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A Retired Colonel And His Army Of Schoolchildren Give Sagar A Facelift

A Retired Colonel And His Army Of Schoolchildren Give Sagar A Facelift
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The large majority of us perceive the National Cadet Corps (NCC) to be a decorative formation without a specific purpose save parading schoolchildren in uniform on Republic Day in the Capital. While that assessment of the NCC may not be entirely accurate, to most students it's just another chore they have to put up with. It was the same for students in Sagar. That is, until Col (retd) K.L.K. Prasad came along.

As commanding officer of the 3 MP Signal Company (NCC), he could have gone about doing the same: boring parades and occasional outstation camps. But being a keen environmentalist, he had a specific purpose in mind - cleaning up the varsity town and educating the masses on the environment for their own benefit. His target was not, however, limited to using NCC cadets in isolation but through them to involve more than 50,000 schoolchildren in the district. "School students are the most energetic workforce we have if we can utilise and direct them. The NCC makes an effort to do that but it has its limitations. My idea is to use it to involve others as well," says Prasad. And how did he do it?

The first thing Prasad did after assuming charge in 1998 was to motivate the children to give up the use of plastics. It happened after local papers reported that 25 cows had died choking on polybags strewn all over the town. He took classes in which he made children aware about the harms that plastic bags could cause and provided them with literature to distribute among their neighbours. Later, he organised a mass awareness rally of a scale Sagar had never experienced. More than 50,000 children attended, led by the NCC band. On the way to the rally, children would approach shopkeepers with requests to give up polybags. It ended at the town square with a mass oath to give up polythene bags. Shopkeepers too took the pledge. The rally had such an impact that main markets of the town are now literally polythene-free and people use only paper bags.

Next, Prasad took up a project to replenish groundwater in and around the town. Groundwater levels had sunk by over 300 feet in an area which was once verdant. But gigantic mining operations led to felling of trees and the lowering of the water table. The rally and subsequent mass-contact campaigns taught Prasad that children could be most persuasive and people tired of lying politicians listened to them with a more open mind. He took up an abandoned well at the Garhakota rest house to demonstrate the percolation pit technique to schoolchildren. From digging up a three-metre deep pit near the well to filling it up with the right kind of stones and sand and making a drain to fill rainwater in it, children were taught how easy it was to harvest water. Right after the monsoons and through the summer of 1999, children saw for themselves how an abandoned well had been replenished. This year, the children have built such percolation pits for more than 500 wells to store rainwater. The only incentive Prasad gives is a Bhagirathi Certificate to a student who has been able to persuade at least 10 people to build a percolation pit.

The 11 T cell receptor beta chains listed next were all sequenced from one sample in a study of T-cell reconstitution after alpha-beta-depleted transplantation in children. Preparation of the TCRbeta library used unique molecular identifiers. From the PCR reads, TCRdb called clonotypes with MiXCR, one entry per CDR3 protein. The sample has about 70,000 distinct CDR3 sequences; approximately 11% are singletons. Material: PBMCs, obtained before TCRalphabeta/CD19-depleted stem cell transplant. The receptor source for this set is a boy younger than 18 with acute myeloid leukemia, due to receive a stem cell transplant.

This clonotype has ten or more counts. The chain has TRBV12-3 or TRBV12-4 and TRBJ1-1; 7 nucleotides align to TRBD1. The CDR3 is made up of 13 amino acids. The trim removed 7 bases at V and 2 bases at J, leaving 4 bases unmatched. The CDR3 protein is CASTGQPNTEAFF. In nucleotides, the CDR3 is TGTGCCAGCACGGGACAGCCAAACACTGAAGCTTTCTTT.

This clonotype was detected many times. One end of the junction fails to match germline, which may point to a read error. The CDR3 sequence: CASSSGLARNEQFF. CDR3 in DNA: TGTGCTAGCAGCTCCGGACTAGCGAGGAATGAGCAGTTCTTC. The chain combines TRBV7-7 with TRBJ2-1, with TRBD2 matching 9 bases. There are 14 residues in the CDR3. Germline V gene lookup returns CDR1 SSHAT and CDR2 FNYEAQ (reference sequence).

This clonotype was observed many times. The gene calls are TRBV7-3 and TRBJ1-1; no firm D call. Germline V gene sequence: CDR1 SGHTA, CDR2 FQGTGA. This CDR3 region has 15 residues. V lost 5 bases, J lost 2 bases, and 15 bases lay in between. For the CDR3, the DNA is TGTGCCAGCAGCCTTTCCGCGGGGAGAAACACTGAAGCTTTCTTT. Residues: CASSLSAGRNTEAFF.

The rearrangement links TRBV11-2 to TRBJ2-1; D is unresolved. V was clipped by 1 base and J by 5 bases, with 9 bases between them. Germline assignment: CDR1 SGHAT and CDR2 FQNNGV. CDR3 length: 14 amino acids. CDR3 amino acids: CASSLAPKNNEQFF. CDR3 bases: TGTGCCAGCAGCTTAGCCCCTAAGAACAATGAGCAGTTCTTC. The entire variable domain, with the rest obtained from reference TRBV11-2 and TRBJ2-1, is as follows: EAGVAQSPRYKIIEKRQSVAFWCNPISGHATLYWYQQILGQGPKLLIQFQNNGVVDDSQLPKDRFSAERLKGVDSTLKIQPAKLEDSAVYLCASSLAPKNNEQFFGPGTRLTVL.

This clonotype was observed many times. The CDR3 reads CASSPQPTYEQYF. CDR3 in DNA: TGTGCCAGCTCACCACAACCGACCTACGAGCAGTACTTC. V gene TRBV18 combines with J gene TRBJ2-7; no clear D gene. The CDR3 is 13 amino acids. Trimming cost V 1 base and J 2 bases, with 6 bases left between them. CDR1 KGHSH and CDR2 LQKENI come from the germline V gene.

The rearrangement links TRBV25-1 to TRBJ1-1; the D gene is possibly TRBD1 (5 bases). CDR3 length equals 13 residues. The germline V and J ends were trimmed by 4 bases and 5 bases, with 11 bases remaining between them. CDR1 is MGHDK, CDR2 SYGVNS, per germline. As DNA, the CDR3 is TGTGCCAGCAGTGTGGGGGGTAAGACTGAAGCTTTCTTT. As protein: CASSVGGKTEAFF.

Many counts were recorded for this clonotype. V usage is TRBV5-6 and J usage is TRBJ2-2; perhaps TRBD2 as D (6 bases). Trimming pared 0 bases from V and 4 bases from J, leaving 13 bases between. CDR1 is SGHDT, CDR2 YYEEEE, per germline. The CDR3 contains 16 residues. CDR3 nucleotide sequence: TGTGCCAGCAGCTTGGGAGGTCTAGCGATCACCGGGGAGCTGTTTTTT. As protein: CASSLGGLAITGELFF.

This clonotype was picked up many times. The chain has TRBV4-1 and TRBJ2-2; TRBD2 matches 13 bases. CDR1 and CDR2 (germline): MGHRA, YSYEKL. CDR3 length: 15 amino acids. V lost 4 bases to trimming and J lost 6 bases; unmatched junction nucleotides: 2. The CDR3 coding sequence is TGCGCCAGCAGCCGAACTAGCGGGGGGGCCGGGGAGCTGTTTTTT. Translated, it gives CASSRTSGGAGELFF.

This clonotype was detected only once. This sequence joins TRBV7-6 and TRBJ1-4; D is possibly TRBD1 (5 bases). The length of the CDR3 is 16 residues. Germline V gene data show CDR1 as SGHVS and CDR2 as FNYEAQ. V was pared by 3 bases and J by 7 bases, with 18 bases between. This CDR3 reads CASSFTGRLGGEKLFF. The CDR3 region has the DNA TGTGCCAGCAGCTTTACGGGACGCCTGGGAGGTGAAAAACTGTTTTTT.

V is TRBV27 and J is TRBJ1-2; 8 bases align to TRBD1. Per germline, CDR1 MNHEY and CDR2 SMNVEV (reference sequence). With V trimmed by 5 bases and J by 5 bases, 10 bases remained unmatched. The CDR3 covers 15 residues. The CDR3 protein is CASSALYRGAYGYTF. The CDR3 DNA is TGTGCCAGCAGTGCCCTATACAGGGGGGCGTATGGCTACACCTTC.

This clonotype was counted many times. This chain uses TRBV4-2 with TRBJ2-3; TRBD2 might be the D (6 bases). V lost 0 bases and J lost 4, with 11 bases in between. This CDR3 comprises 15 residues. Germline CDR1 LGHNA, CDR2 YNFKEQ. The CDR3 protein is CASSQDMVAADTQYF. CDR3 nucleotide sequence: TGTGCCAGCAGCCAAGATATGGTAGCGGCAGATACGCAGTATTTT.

Originally from Andhra Pradesh, Prasad retired from the army in 1998 and was keen to serve Sagar where he had spent a considerable amount of time as an officer living in the cantonment area. He had lived and experienced the difficulties of Sagar and concluded that only children could clean up the place as adults had become far too cynical to listen to any advice or contribute for a good cause. He treasures two letters he has received as acknowledgement of his pioneering work. One is from the principal of a government school and the other from the chowkidar of the Garhakota rest house.

Originally from Andhra Pradesh, Prasad retired from the army in 1998 and was keen to serve Sagar where he had spent a considerable amount of time as an officer living in the cantonment area. He had lived and experienced the difficulties of Sagar and concluded that only children could clean up the place as adults had become far too cynical to listen to any advice or contribute for a good cause. He treasures two letters he has received as acknowledgement of his pioneering work. One is from the principal of a government school and the other from the chowkidar of the Garhakota rest house.

If you wish to lend him a helping hand, contact Prasad at 3 MP Signal Company, Anand Nagar, Rajakhedi, Sagar. Phone 23531.

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